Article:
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The Times-Delphic

The Student News Site of Drake University

The Times-Delphic

The Student News Site of Drake University

The Times-Delphic

Despite injury, Kyndal Clark is hopeful for future and proud of past

STORY BY MICHAEL WENDLANDT

KYNDAL CLARK is perhaps most known for her intensity and energy, both on and off the court. She has started 97 games in her career, starting every game she appeared in from her freshman to her senior year. Clark has averaged 14.4 points per game and shot 42.3 percent from the field in her career. PHOTOS BY JOEL VENZKE | PHOTO EDITOR
KYNDAL CLARK is perhaps most known for her intensity and energy, both on and off the court. She has started 97 games in her career, starting every game she appeared in from her freshman to her senior year. Clark has averaged 14.4 points per game and shot 42.3 percent from the field in her career. PHOTOS BY JOEL VENZKE | PHOTO EDITOR

There is no harder thing in sports than to sit on the sidelines after an injury. It is even more heart wrenching when the team goes on to become one of the best teams in the conference.

For Kyndal Clark, it was a deflating feeling to be on the sidelines and not out on the court with her teammates after a knee injury robbed Clark of her senior season after just one game.

The 2014-2015 season was supposed to be a defining capstone to an impressive career for Clark. She was the reigning Jackie Stiles Award winner, as the best player in the Missouri Valley Conference, and also led all of NCAA Division I Women’s Basketball her junior year in three-pointers made per game.

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Averaging 19.3 points per game last season, Clark was expected to be a catalyst for a team that had aspirations of a conference title. But after scoring 17 points in an opening night loss to South Dakota, she went down with a knee injury and was forced to sit out for the rest of the season.

Even with the severity of the injury Clark never got down on herself as a result, encouraging her teammates from the sideline and aiding the Bulldogs this season whenever and wherever she could.

“God has always taken care of me and shown me that everything happens for a reason, so I knew I had nothing to worry about,” Clark said.

Throughout the season Clark was seen on the Drake bench, usually near the coaching staff helping out with recognizing patterns, especially on the offensive side of the ball, where her specialties as a player lie.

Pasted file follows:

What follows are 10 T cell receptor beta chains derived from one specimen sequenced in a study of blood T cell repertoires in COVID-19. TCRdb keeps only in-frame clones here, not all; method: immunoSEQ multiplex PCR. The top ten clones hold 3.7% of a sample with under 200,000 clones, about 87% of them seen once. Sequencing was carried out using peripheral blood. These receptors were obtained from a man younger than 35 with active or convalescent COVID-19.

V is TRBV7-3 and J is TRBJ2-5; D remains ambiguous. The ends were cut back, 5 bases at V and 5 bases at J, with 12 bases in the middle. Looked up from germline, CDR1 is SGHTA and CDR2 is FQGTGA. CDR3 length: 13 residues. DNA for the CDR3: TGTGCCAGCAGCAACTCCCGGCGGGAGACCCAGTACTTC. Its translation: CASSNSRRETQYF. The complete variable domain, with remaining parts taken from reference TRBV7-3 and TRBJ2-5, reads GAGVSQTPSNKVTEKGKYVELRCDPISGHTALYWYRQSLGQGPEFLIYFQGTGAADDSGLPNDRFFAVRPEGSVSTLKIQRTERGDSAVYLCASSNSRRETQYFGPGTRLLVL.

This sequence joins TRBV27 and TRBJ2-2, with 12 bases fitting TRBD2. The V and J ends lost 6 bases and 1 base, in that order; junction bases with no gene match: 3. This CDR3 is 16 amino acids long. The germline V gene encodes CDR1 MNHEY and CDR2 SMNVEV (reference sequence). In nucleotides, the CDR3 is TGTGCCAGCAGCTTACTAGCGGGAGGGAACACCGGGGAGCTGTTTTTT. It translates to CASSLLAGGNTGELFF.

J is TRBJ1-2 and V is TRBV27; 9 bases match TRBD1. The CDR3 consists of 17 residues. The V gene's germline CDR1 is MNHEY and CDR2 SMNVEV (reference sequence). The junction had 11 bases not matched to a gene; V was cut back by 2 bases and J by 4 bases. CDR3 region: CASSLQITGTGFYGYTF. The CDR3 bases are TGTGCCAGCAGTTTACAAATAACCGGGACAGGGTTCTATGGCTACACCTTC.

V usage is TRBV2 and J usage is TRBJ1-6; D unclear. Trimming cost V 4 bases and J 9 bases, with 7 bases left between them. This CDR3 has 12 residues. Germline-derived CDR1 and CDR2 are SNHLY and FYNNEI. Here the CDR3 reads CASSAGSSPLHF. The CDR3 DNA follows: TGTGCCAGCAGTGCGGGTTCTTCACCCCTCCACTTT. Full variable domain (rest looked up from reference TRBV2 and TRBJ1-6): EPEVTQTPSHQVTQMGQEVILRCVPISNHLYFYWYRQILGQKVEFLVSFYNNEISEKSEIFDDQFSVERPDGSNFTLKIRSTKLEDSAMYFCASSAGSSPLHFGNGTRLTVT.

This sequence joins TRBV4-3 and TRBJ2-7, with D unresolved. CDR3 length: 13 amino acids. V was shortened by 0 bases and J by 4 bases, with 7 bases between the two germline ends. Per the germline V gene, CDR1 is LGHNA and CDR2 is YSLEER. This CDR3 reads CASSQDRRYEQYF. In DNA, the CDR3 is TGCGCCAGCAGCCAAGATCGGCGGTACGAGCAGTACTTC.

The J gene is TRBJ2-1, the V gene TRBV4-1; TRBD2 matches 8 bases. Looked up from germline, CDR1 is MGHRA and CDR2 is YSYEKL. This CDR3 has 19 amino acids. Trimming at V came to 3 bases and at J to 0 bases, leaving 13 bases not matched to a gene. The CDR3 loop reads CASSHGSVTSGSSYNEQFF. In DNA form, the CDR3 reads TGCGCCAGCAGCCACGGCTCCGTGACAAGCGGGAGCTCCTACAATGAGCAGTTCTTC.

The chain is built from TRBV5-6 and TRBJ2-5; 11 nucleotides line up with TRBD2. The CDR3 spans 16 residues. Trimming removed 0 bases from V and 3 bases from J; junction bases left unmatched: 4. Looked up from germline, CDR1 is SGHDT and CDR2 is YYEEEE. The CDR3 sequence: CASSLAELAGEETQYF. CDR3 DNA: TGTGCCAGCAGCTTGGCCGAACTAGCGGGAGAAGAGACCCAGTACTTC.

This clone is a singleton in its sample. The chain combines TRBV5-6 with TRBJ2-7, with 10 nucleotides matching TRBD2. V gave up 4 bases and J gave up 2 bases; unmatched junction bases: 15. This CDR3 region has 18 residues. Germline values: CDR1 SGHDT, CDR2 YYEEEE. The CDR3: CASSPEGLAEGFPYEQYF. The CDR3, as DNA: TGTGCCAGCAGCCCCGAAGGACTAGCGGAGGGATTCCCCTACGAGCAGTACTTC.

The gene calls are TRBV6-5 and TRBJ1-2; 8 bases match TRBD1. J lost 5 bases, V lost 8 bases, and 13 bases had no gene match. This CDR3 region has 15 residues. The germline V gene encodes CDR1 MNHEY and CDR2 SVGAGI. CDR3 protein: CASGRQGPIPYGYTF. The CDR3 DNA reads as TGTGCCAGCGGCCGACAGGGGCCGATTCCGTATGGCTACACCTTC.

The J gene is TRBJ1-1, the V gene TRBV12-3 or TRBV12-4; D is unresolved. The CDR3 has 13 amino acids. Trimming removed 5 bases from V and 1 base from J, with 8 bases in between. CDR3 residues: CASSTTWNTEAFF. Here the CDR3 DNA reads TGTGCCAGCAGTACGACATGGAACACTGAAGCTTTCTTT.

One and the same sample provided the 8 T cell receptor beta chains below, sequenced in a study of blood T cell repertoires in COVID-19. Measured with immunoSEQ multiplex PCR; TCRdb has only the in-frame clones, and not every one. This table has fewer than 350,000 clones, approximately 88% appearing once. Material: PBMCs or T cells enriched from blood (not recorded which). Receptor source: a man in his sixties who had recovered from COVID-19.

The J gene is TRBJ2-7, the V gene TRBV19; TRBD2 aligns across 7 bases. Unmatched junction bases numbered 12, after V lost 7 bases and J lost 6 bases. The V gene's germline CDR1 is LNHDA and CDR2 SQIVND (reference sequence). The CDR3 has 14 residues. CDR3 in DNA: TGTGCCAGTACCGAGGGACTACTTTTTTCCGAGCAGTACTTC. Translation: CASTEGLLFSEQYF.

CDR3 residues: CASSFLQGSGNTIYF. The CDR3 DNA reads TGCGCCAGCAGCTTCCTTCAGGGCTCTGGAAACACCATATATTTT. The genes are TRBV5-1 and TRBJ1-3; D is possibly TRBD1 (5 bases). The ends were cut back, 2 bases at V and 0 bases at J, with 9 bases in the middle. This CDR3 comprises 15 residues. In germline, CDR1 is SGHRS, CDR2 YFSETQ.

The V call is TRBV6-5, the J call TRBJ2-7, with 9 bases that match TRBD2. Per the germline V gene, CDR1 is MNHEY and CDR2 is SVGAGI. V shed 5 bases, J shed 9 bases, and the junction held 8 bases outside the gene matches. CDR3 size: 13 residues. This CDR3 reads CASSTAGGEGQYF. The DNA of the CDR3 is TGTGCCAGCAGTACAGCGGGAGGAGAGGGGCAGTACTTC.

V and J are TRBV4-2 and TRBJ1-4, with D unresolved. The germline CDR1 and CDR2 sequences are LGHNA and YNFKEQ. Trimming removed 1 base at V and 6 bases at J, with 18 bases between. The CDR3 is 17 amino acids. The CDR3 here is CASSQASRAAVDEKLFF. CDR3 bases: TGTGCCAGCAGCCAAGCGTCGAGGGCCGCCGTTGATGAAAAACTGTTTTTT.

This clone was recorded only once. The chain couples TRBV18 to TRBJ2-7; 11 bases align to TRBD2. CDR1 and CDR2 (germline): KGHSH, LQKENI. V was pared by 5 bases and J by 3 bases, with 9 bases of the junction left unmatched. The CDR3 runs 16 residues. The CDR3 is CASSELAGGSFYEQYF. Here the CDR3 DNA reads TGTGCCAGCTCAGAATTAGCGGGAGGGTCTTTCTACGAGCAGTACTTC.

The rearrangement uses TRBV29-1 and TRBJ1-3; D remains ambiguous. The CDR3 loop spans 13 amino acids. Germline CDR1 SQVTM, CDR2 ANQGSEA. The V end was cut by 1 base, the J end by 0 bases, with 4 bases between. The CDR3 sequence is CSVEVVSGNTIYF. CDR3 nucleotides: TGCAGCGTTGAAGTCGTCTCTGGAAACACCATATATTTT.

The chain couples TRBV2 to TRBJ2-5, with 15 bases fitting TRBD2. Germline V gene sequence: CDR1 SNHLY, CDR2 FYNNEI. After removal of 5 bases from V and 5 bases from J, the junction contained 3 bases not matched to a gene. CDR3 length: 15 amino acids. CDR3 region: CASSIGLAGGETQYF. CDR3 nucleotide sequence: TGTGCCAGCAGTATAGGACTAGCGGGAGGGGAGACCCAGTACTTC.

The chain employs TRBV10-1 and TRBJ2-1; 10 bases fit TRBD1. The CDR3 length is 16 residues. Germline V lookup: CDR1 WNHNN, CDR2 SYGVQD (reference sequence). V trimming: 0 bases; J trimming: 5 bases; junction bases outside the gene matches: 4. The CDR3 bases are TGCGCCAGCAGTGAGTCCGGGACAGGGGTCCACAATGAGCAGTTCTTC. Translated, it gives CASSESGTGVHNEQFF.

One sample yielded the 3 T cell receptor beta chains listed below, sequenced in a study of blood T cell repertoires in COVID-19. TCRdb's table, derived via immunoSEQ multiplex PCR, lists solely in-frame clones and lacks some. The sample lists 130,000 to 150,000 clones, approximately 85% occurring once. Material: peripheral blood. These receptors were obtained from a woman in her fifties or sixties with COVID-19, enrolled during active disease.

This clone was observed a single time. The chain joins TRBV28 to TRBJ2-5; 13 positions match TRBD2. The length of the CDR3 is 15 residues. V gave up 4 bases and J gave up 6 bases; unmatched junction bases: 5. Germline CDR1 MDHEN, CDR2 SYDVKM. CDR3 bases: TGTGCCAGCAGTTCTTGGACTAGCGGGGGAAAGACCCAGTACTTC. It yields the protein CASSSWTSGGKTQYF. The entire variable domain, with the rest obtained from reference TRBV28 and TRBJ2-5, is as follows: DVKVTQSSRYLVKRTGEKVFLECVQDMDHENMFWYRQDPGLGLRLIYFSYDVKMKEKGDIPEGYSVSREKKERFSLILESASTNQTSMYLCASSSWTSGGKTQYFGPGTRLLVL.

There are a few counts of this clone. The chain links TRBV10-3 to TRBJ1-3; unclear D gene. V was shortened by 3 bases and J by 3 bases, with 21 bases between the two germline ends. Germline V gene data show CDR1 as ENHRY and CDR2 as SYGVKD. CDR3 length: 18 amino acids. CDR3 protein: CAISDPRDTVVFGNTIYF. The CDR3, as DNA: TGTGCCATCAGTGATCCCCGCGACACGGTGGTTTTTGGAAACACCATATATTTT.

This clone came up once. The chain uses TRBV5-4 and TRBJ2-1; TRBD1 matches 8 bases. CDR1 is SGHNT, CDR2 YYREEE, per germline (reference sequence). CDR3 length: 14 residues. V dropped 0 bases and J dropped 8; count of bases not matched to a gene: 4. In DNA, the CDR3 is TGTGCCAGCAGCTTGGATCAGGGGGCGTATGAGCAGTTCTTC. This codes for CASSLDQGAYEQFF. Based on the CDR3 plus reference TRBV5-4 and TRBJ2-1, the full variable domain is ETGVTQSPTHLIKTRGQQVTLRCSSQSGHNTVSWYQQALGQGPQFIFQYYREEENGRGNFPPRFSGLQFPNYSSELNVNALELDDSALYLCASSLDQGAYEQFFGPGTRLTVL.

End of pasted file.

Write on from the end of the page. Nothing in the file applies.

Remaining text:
“My role varied between games depending on what the coaches needed, but the majority of the time I watched out on offense and analyzed what was and wasn’t working,” Clark said.

During this time she continued her rehab and jumped ahead of schedule in her recovery, something that could make an impact for the Bulldogs who are hoping for her to get back to peak physical condition.

Part of this hope is that it will allow Clark to play next season in her old uniform. The prospect of Clark donning her old uniform, like her recovery, looks very promising.

“Recovery is going well. I can start running in June, and then may be released for full contact in August or September,” Clark said.

When she isn’t working with the team or rehabbing her knee, Clark has been a catalyst for the Bulldogs’ Community Outreach program in the athletics department.

The Women’s Basketball team set a goal of 1,000 hours of community service and surpassed it this season, much of that coming as a result of Clark’s efforts. Clark was named to the Women’s Basketball Coaches Association (WBCA) Allstate Good Works Team for her efforts off-the-court and got to travel to the Final Four this year to be recognized.

Regardless of whether or not Clark will return next year, her Drake career is nearing its end. Still, she has more than a few fond memories of this small school in Des Moines. She has learned a lot, but it has been the journey that inspired her the most.

“What comes to mind is not what I have learned, but the reminders of things that I have always known,” Clark said. “My mom has always told me that the journey is the reward, meaning (that I should) celebrate all of the trials and triumphs in life because they help you learn, grow and steer you through life … and they are meant to be embraced.”

Clark may continue to work in basketball, but not necessarily as a coach or player. She may pursue another career, such as working with and supporting retired athletes, as well as encouraging and teaching to others pursuing the game she loves.

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